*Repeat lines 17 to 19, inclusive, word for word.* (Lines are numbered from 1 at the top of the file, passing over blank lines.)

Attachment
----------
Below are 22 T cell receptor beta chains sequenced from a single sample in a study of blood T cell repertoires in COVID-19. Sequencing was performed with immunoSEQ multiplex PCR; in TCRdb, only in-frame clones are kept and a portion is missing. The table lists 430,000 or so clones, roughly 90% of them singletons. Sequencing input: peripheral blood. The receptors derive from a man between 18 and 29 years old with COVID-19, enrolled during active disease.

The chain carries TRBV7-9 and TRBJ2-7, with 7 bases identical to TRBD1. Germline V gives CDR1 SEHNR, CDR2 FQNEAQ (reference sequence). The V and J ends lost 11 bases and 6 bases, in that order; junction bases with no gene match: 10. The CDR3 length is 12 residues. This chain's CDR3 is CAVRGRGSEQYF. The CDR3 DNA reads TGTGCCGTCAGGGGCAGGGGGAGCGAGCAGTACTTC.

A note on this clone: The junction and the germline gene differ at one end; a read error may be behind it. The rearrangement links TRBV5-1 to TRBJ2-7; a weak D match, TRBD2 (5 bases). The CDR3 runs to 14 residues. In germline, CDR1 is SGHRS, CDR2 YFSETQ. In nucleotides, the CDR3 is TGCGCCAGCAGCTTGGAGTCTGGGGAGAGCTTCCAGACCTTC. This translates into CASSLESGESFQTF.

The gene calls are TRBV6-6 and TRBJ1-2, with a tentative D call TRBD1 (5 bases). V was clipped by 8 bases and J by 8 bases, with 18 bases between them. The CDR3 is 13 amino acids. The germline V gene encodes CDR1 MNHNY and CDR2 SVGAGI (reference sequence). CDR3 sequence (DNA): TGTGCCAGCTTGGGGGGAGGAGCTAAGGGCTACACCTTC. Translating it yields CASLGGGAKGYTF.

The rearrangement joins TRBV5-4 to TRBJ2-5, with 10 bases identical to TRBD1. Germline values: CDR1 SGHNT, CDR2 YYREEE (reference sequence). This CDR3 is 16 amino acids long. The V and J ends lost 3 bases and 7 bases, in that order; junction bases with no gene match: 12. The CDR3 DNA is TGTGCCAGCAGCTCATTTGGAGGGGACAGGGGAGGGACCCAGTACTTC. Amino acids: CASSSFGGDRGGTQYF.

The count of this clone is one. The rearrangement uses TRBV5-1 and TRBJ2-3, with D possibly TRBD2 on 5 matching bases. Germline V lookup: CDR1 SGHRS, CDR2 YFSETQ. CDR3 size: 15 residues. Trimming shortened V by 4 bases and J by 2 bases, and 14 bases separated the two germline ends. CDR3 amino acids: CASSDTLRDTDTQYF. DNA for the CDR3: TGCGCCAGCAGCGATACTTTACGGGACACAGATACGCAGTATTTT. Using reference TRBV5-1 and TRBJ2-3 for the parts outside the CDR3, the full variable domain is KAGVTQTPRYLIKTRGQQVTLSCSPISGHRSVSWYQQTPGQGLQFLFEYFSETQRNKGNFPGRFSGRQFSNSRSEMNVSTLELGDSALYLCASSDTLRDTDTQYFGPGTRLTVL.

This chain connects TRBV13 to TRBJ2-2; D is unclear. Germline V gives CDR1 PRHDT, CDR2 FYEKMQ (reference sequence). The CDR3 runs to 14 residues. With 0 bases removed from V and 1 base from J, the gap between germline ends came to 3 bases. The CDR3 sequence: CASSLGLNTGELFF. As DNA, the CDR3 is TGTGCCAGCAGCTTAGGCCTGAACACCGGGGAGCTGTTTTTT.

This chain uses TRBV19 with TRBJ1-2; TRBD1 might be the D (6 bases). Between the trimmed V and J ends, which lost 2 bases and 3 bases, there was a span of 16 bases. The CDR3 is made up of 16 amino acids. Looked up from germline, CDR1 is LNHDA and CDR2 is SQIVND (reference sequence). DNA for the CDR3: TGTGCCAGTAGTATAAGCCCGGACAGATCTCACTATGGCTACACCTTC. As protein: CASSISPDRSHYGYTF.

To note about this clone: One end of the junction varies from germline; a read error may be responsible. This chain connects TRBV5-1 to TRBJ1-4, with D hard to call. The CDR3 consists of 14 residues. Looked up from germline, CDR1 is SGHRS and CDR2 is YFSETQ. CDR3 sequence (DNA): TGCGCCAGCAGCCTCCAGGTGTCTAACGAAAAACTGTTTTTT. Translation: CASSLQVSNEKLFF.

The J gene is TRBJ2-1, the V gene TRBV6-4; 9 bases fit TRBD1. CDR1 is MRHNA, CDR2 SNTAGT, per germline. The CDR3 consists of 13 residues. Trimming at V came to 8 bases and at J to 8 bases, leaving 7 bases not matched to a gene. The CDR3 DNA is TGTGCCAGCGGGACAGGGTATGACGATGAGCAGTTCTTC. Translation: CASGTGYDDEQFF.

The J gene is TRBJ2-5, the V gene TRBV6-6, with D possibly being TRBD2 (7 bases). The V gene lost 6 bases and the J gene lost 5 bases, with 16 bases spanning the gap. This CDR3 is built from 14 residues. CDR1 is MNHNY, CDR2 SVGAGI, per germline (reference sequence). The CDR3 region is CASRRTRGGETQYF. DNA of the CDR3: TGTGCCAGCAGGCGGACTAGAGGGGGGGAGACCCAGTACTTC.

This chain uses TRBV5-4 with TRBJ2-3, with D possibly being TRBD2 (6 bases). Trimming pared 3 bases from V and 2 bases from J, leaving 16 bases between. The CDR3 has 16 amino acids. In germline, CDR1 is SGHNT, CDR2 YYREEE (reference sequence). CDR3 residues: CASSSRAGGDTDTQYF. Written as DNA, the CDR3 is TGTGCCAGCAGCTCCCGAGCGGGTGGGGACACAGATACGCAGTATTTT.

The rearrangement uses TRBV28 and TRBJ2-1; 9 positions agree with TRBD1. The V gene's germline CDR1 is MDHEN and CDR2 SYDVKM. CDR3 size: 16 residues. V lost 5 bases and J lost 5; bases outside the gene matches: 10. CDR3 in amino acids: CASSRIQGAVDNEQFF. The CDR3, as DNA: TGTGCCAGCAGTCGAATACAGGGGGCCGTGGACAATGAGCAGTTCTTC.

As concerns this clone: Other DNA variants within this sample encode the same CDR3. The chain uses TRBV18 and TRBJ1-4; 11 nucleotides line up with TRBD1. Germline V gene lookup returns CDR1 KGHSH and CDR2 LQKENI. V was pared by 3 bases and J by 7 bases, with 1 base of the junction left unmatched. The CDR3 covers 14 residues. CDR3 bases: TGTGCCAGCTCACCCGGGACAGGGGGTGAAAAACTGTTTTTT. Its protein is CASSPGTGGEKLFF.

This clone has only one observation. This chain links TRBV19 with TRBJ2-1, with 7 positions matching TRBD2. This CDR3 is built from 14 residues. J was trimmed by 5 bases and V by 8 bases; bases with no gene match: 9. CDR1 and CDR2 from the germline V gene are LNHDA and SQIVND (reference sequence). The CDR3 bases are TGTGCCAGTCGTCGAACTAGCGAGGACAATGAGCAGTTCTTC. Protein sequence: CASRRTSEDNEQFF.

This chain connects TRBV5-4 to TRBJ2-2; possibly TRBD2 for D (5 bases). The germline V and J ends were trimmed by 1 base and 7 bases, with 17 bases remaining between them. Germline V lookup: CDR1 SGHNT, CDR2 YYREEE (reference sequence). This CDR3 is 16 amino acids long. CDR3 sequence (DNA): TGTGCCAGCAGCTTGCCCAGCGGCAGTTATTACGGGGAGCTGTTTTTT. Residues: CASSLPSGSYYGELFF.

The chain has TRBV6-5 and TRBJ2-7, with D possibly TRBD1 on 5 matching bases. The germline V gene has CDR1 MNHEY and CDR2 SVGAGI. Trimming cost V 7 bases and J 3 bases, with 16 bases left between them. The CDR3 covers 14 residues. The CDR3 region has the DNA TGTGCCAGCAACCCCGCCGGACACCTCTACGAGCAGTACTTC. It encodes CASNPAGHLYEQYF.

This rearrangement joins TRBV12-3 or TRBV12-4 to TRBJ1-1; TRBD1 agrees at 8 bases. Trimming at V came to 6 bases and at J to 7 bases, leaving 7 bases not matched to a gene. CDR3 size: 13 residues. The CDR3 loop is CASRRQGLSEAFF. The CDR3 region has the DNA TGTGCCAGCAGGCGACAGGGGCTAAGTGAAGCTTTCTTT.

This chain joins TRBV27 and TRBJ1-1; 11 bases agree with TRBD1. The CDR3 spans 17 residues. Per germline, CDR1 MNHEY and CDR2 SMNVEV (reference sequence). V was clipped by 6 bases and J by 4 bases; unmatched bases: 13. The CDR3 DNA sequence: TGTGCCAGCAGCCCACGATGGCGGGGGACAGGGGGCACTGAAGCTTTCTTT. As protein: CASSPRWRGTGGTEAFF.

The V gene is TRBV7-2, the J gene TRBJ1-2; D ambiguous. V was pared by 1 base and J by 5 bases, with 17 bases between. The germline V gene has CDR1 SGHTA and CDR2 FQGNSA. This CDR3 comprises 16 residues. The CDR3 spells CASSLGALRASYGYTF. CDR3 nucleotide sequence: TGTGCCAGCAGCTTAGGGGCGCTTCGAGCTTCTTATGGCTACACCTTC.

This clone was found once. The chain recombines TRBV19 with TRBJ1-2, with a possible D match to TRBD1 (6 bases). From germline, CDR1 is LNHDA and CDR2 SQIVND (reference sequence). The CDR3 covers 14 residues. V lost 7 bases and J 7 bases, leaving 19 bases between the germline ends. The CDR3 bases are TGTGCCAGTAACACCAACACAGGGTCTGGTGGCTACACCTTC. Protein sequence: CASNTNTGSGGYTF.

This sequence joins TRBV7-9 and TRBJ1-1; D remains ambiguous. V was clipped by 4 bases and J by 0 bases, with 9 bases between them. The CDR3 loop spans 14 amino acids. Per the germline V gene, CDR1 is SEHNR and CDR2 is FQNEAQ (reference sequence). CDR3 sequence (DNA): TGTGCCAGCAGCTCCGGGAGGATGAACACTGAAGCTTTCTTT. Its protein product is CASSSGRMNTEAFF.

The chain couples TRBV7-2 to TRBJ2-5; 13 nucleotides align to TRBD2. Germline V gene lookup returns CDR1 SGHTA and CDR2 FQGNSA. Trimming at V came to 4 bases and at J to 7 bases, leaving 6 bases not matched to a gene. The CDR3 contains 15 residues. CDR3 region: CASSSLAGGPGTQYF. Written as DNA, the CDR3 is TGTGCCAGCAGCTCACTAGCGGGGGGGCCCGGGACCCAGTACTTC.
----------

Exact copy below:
The chain has TRBV6-5 and TRBJ2-7, with D possibly TRBD1 on 5 matching bases. The germline V gene has CDR1 MNHEY and CDR2 SVGAGI. Trimming cost V 7 bases and J 3 bases, with 16 bases left between them. The CDR3 covers 14 residues. The CDR3 region has the DNA TGTGCCAGCAACCCCGCCGGACACCTCTACGAGCAGTACTTC. It encodes CASNPAGHLYEQYF.

This rearrangement joins TRBV12-3 or TRBV12-4 to TRBJ1-1; TRBD1 agrees at 8 bases. Trimming at V came to 6 bases and at J to 7 bases, leaving 7 bases not matched to a gene. CDR3 size: 13 residues. The CDR3 loop is CASRRQGLSEAFF. The CDR3 region has the DNA TGTGCCAGCAGGCGACAGGGGCTAAGTGAAGCTTTCTTT.

This chain joins TRBV27 and TRBJ1-1; 11 bases agree with TRBD1. The CDR3 spans 17 residues. Per germline, CDR1 MNHEY and CDR2 SMNVEV (reference sequence). V was clipped by 6 bases and J by 4 bases; unmatched bases: 13. The CDR3 DNA sequence: TGTGCCAGCAGCCCACGATGGCGGGGGACAGGGGGCACTGAAGCTTTCTTT. As protein: CASSPRWRGTGGTEAFF.